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Air CargoAmerican ShipperNewsTop Stories

Cargo attracts small European passenger airlines

Carriers lease recently converted narrowbody freighters and A340s with seats removed

Three small passenger airlines new to the air cargo business are deploying temporary and fully converted freighters for the first time in the latest example of niche carriers branching out to take advantage of strong market conditions. The extra capacity is a positive — if small — positive development for an airfreight market that remains woefully short of supply.

Experts say air cargo capacity is at a 13% deficit compared to 2019 while demand for goods is up 3% to 9%, depending on the source. Double-digit growth in online shopping is a key driver of trade growth. On major trade corridors, freighter aircraft are full and shippers are eager to find more airlift. With freight rates 150% above pre-crisis levels and near all-time highs in key markets, more players are investing in all-cargo operations.

Compass Cargo Airlines, a startup joint venture in Sofia, Bulgaria, between U.S. regional feeder airline Mesa Air Group (NASDAQ: MESA) and London-based aviation consultancy Gramercy Associates, plans to start charter service in Europe by the end of the year. The carrier took delivery of its first freighter — a converted Boeing 737-800 — from leasing company GE Telesis in August.

GE Telesis last month contracted with Miami-based Aeronautical Engineering Inc. for six additional passenger-to-freighter 737-800 conversions, bringing its total order for the narrowbody cargo jets to 12. GE Telesis this year also delivered one of the converted planes to Ethiopian Airlines. Over 14 months beginning in March, AEI-licensed overhaul shops will remodel the six aircraft with a large cargo door, heavy-duty flooring to support main-deck pallets, a rigid barrier to protect the cockpit and other features.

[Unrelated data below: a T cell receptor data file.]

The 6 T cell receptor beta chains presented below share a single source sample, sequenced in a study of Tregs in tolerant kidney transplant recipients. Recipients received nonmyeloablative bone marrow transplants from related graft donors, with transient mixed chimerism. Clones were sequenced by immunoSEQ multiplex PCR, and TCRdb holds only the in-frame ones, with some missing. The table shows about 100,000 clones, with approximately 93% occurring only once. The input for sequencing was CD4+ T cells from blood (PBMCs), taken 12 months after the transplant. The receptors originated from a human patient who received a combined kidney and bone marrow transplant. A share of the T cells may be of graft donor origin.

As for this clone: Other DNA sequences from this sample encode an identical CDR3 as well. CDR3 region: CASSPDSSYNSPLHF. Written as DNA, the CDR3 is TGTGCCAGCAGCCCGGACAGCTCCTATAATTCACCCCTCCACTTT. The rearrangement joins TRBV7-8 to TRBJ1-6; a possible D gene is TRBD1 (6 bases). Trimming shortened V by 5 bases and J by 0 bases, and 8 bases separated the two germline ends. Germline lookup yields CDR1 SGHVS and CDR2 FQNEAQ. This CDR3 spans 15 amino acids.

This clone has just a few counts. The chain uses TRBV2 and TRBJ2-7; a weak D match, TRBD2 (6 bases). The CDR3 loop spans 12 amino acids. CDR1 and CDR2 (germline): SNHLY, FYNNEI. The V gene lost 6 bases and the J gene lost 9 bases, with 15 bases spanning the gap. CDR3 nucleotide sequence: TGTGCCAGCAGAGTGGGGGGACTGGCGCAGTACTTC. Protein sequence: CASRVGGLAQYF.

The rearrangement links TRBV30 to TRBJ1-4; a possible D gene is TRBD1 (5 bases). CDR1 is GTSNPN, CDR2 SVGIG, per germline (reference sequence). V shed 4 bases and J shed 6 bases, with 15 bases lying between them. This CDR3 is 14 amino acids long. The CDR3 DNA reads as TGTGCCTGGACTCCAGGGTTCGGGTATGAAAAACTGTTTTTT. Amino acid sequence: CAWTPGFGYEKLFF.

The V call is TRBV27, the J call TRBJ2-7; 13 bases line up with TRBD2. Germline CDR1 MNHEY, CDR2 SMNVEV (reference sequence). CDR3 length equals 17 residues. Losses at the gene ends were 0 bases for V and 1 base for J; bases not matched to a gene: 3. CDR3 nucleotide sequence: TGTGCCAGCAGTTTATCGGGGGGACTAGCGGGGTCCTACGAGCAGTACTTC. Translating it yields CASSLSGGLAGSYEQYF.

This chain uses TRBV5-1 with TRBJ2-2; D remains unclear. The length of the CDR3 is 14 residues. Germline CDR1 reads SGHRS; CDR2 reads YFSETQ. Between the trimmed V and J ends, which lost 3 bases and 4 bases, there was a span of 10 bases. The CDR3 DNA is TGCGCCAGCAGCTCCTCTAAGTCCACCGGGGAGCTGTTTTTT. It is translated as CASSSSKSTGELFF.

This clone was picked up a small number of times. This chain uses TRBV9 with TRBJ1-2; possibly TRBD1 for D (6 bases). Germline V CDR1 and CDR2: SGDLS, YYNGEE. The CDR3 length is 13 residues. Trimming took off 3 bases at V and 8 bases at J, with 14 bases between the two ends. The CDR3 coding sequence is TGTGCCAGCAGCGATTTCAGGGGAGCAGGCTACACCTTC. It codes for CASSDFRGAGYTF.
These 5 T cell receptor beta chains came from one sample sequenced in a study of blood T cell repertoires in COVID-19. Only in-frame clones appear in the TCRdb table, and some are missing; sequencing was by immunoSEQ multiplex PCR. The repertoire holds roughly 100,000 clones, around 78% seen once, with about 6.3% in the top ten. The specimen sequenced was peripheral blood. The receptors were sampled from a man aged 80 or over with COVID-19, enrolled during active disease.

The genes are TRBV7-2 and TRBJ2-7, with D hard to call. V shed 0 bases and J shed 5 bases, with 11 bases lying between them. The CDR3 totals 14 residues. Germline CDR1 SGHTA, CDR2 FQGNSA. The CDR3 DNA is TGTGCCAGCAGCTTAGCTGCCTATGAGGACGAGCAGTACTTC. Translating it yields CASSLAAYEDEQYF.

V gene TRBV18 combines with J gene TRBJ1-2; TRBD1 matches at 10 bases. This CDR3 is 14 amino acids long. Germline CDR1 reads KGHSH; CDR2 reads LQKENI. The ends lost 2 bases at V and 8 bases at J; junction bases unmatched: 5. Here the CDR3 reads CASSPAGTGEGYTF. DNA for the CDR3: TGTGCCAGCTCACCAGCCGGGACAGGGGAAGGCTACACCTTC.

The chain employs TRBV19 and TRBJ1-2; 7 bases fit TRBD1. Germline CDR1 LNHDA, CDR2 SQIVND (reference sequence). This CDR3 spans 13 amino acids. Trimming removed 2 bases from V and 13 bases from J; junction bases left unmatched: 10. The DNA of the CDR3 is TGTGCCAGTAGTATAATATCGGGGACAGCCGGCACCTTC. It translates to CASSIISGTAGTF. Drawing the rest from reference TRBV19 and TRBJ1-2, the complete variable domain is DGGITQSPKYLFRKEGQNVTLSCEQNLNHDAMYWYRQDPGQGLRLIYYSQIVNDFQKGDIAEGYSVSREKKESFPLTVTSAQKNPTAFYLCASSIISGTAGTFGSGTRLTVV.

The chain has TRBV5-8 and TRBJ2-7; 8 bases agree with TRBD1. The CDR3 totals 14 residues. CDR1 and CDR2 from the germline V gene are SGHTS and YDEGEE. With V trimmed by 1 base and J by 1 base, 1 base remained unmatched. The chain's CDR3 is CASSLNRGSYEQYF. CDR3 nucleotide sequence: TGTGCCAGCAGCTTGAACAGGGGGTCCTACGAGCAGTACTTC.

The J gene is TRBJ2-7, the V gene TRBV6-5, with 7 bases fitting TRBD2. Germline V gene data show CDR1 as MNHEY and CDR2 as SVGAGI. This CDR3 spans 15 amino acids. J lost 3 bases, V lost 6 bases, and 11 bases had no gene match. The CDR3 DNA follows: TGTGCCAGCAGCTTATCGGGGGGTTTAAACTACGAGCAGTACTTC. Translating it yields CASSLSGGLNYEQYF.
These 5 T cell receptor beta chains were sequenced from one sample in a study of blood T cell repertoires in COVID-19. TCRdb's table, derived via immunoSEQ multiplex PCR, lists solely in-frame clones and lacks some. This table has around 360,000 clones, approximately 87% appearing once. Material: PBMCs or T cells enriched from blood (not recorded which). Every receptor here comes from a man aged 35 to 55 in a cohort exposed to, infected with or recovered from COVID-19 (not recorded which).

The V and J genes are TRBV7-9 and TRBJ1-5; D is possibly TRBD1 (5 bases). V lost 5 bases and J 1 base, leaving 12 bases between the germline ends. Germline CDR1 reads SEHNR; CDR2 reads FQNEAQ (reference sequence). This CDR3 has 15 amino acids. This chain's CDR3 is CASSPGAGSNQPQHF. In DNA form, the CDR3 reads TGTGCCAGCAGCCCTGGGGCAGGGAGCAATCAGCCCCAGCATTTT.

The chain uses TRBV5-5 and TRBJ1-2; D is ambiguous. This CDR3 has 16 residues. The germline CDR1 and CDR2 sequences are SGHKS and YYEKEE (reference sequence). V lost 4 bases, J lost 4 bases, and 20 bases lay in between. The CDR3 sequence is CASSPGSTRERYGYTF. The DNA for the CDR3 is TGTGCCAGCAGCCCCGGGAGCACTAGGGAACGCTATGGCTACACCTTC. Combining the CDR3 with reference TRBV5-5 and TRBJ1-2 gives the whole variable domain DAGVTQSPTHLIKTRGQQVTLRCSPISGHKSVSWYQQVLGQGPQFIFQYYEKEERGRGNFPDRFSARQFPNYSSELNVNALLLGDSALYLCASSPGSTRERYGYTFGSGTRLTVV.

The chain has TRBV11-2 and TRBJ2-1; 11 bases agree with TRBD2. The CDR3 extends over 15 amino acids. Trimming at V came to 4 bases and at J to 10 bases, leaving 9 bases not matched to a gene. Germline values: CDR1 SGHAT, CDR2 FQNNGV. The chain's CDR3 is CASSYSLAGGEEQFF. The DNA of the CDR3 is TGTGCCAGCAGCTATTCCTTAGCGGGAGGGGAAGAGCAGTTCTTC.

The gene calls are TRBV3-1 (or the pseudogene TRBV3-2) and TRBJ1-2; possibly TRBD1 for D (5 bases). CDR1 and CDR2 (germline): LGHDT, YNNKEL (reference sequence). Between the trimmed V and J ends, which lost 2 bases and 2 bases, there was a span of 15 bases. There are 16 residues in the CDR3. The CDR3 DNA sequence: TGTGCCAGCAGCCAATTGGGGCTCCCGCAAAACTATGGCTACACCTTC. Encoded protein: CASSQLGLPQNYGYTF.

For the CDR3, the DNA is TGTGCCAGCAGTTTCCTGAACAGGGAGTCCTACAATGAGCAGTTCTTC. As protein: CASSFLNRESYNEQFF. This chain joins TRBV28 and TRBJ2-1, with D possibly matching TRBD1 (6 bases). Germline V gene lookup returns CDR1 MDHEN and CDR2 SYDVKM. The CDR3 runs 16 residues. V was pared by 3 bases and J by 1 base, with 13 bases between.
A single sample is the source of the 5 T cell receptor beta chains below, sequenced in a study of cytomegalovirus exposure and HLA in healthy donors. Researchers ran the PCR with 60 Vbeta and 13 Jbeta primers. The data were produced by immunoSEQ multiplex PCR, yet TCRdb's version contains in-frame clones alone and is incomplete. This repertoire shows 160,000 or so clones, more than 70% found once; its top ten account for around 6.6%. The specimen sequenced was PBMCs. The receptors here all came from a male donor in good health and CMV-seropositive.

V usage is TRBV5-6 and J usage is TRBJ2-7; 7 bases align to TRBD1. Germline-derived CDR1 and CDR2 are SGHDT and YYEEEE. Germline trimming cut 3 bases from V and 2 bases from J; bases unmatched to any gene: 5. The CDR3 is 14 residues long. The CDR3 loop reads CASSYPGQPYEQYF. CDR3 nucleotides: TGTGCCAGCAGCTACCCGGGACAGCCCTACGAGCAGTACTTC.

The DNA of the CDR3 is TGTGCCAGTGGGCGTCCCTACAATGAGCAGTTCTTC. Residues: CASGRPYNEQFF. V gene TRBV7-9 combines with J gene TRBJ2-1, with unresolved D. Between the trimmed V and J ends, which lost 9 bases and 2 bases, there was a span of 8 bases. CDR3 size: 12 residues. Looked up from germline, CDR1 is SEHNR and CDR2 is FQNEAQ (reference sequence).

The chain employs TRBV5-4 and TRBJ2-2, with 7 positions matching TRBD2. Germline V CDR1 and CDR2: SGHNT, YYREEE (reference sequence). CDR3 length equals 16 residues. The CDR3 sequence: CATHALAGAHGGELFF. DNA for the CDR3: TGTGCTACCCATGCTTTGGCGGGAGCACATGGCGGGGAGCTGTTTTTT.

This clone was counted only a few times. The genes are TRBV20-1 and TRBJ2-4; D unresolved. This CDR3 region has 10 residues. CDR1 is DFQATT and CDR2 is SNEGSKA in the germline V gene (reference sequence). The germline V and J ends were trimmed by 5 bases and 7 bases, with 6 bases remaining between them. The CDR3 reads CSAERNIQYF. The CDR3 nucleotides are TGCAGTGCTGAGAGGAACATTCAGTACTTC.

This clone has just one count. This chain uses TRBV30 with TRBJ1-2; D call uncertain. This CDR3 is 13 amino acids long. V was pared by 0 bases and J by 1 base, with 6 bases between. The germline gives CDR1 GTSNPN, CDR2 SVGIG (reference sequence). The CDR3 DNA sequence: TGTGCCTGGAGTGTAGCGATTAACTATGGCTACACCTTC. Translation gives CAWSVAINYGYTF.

Boeing and AEI are the only companies modifying used 737-800s for cargo. The Boeing program is about four years old, with more than 140 planes delivered and about 60 orders in the pipeline. AEI started two years ago and officials say they expect to produce 26 of the converted freighters for customers this year.

The 737-800 is increasingly popular with express carriers and partner carriers operating regular shuttles on short- and medium-haul routes that support e-commerce package networks. AEI’s converted freighter offers a main-deck payload of up to 52,700 pounds and incorporates 11 full-height pallet positions, plus a smaller pallet. 

Mesa Airlines, which flies for United Airlines (NASDAQ: UAL) and American Airlines (NASDAQ: AAL), began as a contract carrier for DHL Express a year ago. It operates two converted 747-400 freighters. 

Mesa originally planned to use Bombardier CRJ-900 converted freighters, according to the March announcement of its international expansion and co-investment with Gramercy. 

SmartLynx expansion

A promising new competitor to the 737-800 converted freighter is the Airbus A321. A key selling point is its ability to fit small pallets in the lower deck, in addition to the modified main cabin. That gives it extra versatility and loading efficiency. Both planes are more fuel efficient and produce fewer carbon emissions than older types of cargo jets in their class.

SmartLynx Airlines, a Latvian provider of scheduled passenger charter capacity, last week said it is leasing two more A321 freighters for the cargo division it launched earlier this year. The additions will bring SmartLynx’s A321 freighter fleet, registered in Malta, to eight aircraft by the end of 2022. 

Investment adviser Cross Ocean Partners has hired 321 Precision Conversions, a U.S. joint venture between Air Transport Services Group (NASDAQ: ATSG) and Oregon-based Precision Aircraft Solutions, to reconfigure the planes, which are scheduled to enter service in the first quarter of 2022. ATSG is a diversified company that owns cargo and passenger charter airlines, an aircraft leasing unit, a freighter conversion house and other related businesses.